In that February 2009 announcement, Faust said the science facility’s foundation would be brought up to the surface level—representing perhaps 30 percent of the construction cost—but that purchases of materials needed to build the four laboratories themselves would be deferred. In the meantime, Harvard would undertake a thorough review of the project’s overall scope and pace. The options, Faust said in her statement then, included proceeding as originally planned (if economic conditions improved rapidly); reconfiguring the building “in ways that yield either new cost savings or new space realization”; and pausing construction completely. The first option is obviously moot. The second—redesigning the facility—is now contingent on the interests and needs of a possible co-developer, whose space requirements would have to be accommodated, and are to be determined. Hence, construction pauses indefinitely, and a search for a new future for the structure begins.
The decision to “pause” and search for partners to restart the project reflects both the known financial realities—economic conditions and prospective endowment returns remain under pressure—and various adjustments the University has made in the intervening months. The scientists who were to have been based at the Allston complex are now being provided for elsewhere: stem-cell researchers are headed for Cambridge; bioengineering scientists are bound for Cambridge and the Longwood medical area; and Medical School’s systems biology department will remain in place in Longwood. Those decisions have two consequences:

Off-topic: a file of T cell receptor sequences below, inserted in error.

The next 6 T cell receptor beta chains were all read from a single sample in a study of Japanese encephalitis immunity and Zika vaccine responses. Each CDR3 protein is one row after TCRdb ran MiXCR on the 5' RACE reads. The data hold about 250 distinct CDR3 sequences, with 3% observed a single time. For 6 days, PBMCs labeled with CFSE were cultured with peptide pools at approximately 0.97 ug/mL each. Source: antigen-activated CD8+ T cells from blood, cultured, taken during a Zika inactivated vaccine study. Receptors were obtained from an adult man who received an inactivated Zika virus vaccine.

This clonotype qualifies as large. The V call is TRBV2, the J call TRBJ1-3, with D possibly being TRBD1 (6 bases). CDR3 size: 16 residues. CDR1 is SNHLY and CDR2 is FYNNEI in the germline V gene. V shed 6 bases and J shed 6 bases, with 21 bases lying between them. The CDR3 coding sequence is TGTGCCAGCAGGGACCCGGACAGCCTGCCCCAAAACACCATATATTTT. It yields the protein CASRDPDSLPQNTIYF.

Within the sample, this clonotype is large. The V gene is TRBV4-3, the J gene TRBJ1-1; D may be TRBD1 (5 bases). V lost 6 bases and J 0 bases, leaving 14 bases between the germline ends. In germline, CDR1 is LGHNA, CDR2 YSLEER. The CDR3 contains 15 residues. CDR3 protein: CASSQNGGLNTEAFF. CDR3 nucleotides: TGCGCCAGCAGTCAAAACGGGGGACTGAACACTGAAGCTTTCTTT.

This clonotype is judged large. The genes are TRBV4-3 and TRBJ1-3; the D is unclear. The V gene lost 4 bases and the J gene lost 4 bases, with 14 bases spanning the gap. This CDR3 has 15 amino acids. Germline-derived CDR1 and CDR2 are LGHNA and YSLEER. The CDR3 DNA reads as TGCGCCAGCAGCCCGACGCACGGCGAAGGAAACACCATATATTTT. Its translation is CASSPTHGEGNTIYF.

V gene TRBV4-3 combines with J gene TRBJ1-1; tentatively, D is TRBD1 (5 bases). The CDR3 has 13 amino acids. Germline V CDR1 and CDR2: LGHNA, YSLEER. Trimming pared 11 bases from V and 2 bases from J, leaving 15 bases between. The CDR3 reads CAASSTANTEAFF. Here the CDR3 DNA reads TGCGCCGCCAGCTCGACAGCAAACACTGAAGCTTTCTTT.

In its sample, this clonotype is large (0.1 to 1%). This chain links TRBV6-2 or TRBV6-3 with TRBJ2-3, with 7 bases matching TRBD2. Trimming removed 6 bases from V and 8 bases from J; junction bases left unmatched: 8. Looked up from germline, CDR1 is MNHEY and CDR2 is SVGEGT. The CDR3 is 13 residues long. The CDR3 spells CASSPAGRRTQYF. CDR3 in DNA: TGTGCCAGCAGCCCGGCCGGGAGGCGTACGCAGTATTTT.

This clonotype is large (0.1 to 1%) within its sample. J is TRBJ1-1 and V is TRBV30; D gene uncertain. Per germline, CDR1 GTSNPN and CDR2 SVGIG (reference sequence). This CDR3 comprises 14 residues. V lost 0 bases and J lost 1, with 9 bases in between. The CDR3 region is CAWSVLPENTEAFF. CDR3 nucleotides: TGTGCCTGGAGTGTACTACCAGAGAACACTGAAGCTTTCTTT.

• It is expensive—certainly in the several tens of millions of dollars, and possibly more—to refit existing laboratories for the scientists diverted from Allston, and to relocate other professors to accommodate these moves. It is unlikely that the University would want to incur those large costs again, soon, and undo the moves now being made, simply to gather the stem-cell, bioengineering, and systems-biology staffs in Allston.